For the kingdom of heaven is like a landowner who went out early in the morning to hire laborers for his vineyard. 2. Now when he had agreed with the laborers for a denarius a day, he sent them into his vineyard. 3 And he went out about the third hour and saw others standing idle in the marketplace, 4 and said to them, ‘You also go into the vineyard, and whatever is right I will give you.’ So they went. 5 Again he went out about the sixth and the ninth hour, and did likewise. 6 And about the eleventh hour he went out and found others standing idle, and said to them, ‘Why have you been standing here idle all day?’ 7 They said to him, ‘Because no one hired us.’ He said to them, ‘You also go into the vineyard, and whatever is right you will receive.’ 8 “So when evening had come, the owner of the vineyard said to his steward, ‘Call the laborers and give them their wages, beginning with the last to the first.’ 9 And when those came who were hired about the eleventh hour, they each received a denarius. 10 But when the first came, they supposed that they would receive more; and they likewise received each a denarius. 11 And when they had received it, they complained against the landowner, 12 saying, ‘These last men have worked only one hour, and you made them equal to us who have borne the burden and the heat of the day.’ 13 But he answered one of them and said, ‘Friend, I am doing you no wrong. Did you not agree with me for a denarius? 14 Take what is yours and go your way. I wish to give to this last man the same as to you. 15 Is it not lawful for me to do what I wish with my own things? Or is your eye evil because I am good?’ 16 So the last will be first, and the first last. For many are called, but few chosen.
Human nature is to be envious of people. It’s human nature to compare yourself to others. Studies have shown that if you have two people making $75,000 a year, one living in a community where everyone else makes $100,000 a year and the other in community where other people make $50,000 a year, the person who lives in the community of $50,000 a year people will be happier even if he has exactly the same amount of material well-being as the person who lives in the wealthier community. This suggests that while financially it’s often considered a good idea to have the cheapest house in a good neighborhood, psychologically that might not be a good idea.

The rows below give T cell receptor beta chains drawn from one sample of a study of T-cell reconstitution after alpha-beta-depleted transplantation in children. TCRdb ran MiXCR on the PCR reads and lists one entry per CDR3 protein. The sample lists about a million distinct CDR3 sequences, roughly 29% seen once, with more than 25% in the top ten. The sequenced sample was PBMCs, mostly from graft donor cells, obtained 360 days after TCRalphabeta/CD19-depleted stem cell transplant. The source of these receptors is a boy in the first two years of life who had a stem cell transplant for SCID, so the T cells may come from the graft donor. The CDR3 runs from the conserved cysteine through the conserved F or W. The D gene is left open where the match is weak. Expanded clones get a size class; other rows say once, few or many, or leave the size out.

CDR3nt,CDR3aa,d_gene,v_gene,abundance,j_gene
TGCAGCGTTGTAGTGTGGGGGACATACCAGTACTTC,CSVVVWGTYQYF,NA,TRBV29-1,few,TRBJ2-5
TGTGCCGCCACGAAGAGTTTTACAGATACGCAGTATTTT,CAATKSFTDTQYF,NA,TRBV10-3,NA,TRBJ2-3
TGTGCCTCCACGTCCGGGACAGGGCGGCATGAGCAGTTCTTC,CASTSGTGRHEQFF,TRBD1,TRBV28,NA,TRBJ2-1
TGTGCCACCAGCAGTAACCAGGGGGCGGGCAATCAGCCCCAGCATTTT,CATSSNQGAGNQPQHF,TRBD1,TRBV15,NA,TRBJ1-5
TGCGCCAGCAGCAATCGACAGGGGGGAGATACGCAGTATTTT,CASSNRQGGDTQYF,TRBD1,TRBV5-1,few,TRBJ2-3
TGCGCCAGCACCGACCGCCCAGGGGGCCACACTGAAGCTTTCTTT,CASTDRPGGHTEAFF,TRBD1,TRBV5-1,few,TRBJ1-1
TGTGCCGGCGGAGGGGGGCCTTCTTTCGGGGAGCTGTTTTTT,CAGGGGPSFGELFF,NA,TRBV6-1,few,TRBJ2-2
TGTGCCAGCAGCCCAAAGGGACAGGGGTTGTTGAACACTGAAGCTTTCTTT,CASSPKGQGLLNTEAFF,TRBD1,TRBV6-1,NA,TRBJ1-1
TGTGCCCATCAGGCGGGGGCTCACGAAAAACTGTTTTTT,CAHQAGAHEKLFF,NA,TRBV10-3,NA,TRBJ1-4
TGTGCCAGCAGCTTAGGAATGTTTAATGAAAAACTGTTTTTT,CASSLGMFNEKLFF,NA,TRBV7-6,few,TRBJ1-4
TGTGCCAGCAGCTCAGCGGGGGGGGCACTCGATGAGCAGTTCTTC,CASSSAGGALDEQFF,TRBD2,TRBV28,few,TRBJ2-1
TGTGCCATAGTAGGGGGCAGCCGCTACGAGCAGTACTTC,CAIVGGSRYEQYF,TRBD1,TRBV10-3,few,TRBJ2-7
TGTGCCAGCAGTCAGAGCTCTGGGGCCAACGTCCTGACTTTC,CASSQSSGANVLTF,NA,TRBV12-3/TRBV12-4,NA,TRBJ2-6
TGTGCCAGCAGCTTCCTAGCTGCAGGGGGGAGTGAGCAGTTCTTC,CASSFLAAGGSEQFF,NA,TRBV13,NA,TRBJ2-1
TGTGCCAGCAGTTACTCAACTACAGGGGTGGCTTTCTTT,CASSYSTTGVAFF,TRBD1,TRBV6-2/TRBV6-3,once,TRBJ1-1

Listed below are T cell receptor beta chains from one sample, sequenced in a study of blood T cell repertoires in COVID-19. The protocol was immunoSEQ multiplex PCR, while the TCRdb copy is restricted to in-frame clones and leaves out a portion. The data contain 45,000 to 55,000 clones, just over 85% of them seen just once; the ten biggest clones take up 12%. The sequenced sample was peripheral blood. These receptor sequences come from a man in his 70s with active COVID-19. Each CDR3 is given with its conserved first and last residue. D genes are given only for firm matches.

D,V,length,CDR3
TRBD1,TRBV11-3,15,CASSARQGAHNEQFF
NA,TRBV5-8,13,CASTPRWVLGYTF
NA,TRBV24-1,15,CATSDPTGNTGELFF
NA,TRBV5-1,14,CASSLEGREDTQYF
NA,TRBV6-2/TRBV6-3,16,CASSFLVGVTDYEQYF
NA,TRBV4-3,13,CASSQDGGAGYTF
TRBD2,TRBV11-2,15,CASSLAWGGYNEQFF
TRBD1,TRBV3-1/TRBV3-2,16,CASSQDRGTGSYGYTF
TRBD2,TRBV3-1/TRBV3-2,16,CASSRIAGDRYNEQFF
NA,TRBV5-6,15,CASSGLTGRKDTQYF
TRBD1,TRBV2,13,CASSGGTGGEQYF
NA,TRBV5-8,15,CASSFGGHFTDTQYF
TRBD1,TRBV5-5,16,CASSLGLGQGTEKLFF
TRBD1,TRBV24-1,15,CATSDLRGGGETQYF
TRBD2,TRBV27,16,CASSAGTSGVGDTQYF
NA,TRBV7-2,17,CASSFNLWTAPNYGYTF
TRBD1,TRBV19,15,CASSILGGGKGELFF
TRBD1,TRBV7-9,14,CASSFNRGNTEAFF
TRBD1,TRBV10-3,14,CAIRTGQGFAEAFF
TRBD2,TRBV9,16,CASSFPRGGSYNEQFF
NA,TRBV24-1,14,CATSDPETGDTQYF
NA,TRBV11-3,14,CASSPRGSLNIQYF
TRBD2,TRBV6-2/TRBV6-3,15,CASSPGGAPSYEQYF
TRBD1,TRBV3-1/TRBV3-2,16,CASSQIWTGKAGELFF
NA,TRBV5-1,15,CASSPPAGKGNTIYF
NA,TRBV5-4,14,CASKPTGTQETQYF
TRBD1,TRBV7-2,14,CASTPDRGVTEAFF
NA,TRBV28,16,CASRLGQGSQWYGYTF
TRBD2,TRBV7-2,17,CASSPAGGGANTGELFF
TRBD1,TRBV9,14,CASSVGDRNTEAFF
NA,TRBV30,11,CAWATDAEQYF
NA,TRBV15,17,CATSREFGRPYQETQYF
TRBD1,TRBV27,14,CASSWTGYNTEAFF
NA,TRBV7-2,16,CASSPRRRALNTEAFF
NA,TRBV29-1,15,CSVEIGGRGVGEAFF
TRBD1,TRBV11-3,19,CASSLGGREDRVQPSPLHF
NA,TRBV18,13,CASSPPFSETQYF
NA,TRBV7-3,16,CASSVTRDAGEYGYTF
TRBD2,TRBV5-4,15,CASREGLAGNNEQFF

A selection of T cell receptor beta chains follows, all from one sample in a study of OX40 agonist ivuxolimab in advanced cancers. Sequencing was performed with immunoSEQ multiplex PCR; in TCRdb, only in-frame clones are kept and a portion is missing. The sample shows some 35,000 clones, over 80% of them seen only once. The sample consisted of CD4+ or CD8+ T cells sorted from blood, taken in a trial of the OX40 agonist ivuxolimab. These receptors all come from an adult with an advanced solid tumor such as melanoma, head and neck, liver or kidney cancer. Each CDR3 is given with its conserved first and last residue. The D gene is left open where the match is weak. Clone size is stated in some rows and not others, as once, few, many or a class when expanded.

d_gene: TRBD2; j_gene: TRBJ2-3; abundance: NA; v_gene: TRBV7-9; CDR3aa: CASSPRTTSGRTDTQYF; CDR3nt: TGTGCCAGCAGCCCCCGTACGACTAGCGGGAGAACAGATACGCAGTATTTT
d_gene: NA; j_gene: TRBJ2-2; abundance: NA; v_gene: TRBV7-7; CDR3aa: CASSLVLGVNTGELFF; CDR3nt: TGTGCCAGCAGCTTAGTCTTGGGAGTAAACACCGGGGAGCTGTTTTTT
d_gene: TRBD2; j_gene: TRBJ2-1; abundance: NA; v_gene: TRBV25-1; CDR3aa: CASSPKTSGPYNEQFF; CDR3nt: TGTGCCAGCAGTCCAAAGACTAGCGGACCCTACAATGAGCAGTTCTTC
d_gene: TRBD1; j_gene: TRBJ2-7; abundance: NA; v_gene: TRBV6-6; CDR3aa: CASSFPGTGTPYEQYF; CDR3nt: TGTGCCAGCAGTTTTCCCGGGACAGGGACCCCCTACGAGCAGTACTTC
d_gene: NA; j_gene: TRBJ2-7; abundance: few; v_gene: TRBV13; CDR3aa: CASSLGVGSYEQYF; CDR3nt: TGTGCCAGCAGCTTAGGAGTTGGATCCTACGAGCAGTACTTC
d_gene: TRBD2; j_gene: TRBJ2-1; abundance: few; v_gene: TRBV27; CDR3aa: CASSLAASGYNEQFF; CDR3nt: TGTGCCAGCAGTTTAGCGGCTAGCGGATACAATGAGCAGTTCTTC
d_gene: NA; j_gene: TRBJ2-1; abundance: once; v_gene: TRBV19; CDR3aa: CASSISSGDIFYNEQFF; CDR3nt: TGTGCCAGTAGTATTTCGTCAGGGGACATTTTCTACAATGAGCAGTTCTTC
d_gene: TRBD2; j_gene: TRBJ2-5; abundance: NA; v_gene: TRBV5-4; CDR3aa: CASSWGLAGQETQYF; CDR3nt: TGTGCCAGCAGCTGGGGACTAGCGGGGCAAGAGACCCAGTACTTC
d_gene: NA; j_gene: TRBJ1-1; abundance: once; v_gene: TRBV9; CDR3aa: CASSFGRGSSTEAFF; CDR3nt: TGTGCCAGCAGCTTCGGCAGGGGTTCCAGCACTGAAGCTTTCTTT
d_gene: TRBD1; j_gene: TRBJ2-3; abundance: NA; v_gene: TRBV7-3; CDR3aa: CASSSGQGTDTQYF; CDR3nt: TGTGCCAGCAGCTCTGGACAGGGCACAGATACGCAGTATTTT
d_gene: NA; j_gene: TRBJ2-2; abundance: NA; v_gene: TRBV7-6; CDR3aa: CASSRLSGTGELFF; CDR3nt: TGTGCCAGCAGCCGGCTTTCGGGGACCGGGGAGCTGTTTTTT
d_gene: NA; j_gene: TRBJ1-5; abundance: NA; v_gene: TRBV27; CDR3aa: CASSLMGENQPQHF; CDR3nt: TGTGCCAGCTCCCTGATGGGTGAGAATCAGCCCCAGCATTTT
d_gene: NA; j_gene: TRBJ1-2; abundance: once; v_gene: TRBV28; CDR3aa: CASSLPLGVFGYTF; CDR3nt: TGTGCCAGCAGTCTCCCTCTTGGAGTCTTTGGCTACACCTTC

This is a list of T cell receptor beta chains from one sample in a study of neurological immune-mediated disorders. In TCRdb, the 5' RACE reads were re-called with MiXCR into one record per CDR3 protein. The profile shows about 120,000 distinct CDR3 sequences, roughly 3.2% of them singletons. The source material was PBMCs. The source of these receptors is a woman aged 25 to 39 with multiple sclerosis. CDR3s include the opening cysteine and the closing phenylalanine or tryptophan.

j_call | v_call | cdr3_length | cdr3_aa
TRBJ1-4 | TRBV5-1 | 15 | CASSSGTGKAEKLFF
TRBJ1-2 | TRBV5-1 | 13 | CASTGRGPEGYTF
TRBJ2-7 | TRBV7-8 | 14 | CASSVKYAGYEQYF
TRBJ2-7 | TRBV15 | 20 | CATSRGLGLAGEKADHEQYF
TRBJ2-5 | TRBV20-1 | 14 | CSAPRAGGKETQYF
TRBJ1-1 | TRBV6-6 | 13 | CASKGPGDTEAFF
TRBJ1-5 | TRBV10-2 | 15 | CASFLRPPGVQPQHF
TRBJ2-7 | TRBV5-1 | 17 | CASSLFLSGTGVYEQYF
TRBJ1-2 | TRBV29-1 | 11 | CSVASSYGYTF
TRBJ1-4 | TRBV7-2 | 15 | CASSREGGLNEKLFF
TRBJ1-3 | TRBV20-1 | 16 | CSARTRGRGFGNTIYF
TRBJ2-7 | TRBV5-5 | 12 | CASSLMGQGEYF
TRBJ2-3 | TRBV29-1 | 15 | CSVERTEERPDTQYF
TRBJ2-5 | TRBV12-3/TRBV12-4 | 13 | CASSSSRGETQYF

Jesus was telling the first workers to get past their envy. To quit worrying about how much the other guy got. But it’s really hard to do that.
I presented the following story from the Talmud:
Rabba bar bar Chana’s porters broke one of his barrels of wine. Rashi explains that they were negligent in this, and clearly liable for damages. Rabba claimed their cloaks as compensation. The porters went and informed Rav of the incident, who instructed Rabba: “Give them back their cloaks.” Rabba bar bar Channa asked, “Is this the law?” knowing that they were liable for the damage. Rav responded: “Yes,” quoting the verse in Mishlei (2:20): “So that you walk in the way of the good.”
Rabba gave back their cloaks, whereupon the porters said to Rav, “We are poor, we worked all day; we are hungry and we have nothing.” Upon hearing their complaint, Rav instructed Rabba to pay them their salary! Once again, Rabba questioned the ruling: “Is this the law?” The porters were contractors, who were paid for doing their job, and certainly had no legal claim on their salary. Rav replied: “Yes,” quoting the second half of the same verse: “And you should watch the path of the righteous.”
At first glance, you might think this is similar to the parable of the workers in the vineyard, in that some workers (in the latter case all workers) are being paid more than they really earned, but there’s a subtle difference.
In the case from the Talmud, Rav was getting Rabba to do more by appealing to things that are consistent with human nature:
- He acknowledged in the sources he used in his response that he was calling on Rabba to go beyond the letter of the law.
- He appealed to Rabba’s ego: don’t you want to walk in the way of the good and watch the path of the righteous?
Both Rabba and the Jesus (presented as the owner of the vineyard) were motivated by compassion in what they told others – but Jesus ignored human nature while Rabba couched his appeal in terms that connect to human nature.
Perhaps we could learn something from each other: perhaps Jews could learn to be more ambitious in what we ask of ourselves, and Christians could learn to ask in ways that take human nature into account.